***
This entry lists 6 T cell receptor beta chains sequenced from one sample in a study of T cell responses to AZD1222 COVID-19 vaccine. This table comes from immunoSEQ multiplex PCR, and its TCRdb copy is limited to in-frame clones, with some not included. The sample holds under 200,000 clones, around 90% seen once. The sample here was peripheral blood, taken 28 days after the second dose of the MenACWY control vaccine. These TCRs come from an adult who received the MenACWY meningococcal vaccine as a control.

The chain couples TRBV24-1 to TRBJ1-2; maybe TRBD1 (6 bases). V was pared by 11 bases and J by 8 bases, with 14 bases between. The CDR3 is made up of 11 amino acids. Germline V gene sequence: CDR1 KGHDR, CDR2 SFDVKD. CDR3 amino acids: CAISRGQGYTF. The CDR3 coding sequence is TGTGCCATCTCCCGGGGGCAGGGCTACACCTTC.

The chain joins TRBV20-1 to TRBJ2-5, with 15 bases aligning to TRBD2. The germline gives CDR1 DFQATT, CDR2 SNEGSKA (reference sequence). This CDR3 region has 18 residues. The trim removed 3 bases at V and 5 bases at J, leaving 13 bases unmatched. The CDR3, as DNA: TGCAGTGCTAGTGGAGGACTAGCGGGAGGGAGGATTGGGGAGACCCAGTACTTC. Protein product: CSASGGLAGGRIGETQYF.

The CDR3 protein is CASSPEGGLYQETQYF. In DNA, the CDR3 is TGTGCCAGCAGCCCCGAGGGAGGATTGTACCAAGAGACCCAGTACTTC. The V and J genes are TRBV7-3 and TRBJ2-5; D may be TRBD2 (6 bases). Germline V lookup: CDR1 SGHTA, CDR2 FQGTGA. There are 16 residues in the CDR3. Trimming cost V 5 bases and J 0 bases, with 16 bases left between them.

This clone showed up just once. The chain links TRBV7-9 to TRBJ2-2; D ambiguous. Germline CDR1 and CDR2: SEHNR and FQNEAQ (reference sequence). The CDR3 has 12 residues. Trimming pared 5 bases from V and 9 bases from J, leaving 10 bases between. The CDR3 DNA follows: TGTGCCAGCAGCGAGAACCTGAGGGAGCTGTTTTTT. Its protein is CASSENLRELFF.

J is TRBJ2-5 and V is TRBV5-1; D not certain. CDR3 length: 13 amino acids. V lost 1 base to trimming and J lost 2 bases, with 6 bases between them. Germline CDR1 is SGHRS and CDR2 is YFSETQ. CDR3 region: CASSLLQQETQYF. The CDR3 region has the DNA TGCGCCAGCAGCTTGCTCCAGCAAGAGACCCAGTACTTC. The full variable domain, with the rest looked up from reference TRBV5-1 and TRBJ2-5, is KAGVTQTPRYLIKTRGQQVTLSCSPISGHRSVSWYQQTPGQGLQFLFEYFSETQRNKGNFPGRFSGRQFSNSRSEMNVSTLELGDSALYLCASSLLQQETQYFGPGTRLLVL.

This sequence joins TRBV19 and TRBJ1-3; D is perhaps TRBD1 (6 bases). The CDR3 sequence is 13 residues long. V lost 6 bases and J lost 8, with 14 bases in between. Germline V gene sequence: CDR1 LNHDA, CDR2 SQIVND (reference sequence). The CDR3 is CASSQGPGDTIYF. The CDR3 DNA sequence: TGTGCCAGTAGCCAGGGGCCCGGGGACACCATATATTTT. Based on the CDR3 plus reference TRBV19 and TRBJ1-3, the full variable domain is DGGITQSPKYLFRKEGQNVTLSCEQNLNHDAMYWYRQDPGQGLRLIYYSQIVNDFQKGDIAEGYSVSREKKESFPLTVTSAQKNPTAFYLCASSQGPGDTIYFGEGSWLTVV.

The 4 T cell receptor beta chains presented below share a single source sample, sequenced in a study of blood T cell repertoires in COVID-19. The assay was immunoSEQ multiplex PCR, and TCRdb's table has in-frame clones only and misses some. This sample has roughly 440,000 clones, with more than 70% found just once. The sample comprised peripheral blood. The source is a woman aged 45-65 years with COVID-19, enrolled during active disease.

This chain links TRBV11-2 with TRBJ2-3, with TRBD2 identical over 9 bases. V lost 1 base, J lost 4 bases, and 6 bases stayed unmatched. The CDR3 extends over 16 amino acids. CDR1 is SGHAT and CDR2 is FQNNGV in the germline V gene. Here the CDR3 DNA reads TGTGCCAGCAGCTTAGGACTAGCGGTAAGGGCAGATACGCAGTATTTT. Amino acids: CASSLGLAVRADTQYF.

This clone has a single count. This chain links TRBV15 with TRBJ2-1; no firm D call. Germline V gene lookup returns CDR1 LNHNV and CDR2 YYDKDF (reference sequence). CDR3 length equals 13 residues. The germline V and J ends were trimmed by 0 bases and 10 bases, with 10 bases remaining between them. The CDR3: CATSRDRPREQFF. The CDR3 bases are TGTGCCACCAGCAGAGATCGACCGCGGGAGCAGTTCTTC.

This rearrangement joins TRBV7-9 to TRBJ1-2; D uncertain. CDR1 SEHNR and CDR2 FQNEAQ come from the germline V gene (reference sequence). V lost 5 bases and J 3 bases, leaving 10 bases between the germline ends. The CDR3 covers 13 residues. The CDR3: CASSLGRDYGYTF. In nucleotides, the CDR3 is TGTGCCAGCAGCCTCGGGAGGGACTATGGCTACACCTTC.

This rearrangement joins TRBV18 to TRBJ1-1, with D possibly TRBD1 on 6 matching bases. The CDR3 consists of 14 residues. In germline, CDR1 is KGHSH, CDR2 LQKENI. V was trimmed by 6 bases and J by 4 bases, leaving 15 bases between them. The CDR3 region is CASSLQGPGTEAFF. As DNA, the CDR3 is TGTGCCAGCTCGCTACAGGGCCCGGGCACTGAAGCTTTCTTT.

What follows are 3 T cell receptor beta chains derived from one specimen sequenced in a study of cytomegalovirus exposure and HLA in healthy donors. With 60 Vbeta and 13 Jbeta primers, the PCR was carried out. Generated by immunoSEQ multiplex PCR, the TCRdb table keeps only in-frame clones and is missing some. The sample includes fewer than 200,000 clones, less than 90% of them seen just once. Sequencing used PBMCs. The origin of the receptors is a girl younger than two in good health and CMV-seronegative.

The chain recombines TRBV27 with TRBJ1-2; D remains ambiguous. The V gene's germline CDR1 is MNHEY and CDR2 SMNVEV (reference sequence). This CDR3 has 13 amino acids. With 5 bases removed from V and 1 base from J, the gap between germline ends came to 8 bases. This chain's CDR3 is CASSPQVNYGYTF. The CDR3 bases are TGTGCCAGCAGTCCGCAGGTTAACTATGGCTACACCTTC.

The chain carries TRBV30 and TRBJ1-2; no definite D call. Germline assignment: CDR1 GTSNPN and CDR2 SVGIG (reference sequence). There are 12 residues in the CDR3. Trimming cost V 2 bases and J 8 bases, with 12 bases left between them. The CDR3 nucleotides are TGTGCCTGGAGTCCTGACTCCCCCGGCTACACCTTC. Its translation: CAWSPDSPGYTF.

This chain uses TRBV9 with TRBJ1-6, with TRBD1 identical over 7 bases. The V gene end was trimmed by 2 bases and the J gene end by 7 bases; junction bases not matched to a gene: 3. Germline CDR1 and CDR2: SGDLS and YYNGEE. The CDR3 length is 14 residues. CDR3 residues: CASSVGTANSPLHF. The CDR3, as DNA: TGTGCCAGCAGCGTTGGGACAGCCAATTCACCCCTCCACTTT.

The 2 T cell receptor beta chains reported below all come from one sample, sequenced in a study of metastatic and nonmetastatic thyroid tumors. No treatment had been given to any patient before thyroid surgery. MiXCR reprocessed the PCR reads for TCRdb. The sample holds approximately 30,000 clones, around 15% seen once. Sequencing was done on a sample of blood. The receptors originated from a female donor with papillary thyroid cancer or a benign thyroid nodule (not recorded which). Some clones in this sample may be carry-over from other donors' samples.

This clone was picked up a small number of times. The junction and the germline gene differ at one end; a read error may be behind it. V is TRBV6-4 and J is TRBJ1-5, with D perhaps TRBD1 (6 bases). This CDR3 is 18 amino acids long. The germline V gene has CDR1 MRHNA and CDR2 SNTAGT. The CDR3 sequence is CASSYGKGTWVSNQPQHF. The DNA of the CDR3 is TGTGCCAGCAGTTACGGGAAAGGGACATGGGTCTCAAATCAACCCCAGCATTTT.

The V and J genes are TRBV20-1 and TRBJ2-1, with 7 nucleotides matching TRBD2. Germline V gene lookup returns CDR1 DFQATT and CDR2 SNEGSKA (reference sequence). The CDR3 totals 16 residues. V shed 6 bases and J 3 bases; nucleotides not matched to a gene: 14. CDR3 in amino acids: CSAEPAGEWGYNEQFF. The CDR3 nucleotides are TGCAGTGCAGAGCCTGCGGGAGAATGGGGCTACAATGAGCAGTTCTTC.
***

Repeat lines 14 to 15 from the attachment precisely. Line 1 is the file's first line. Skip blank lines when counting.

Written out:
The chain recombines TRBV27 with TRBJ1-2; D remains ambiguous. The V gene's germline CDR1 is MNHEY and CDR2 SMNVEV (reference sequence). This CDR3 has 13 amino acids. With 5 bases removed from V and 1 base from J, the gap between germline ends came to 8 bases. This chain's CDR3 is CASSPQVNYGYTF. The CDR3 bases are TGTGCCAGCAGTCCGCAGGTTAACTATGGCTACACCTTC.

The chain carries TRBV30 and TRBJ1-2; no definite D call. Germline assignment: CDR1 GTSNPN and CDR2 SVGIG (reference sequence). There are 12 residues in the CDR3. Trimming cost V 2 bases and J 8 bases, with 12 bases left between them. The CDR3 nucleotides are TGTGCCTGGAGTCCTGACTCCCCCGGCTACACCTTC. Its translation: CAWSPDSPGYTF.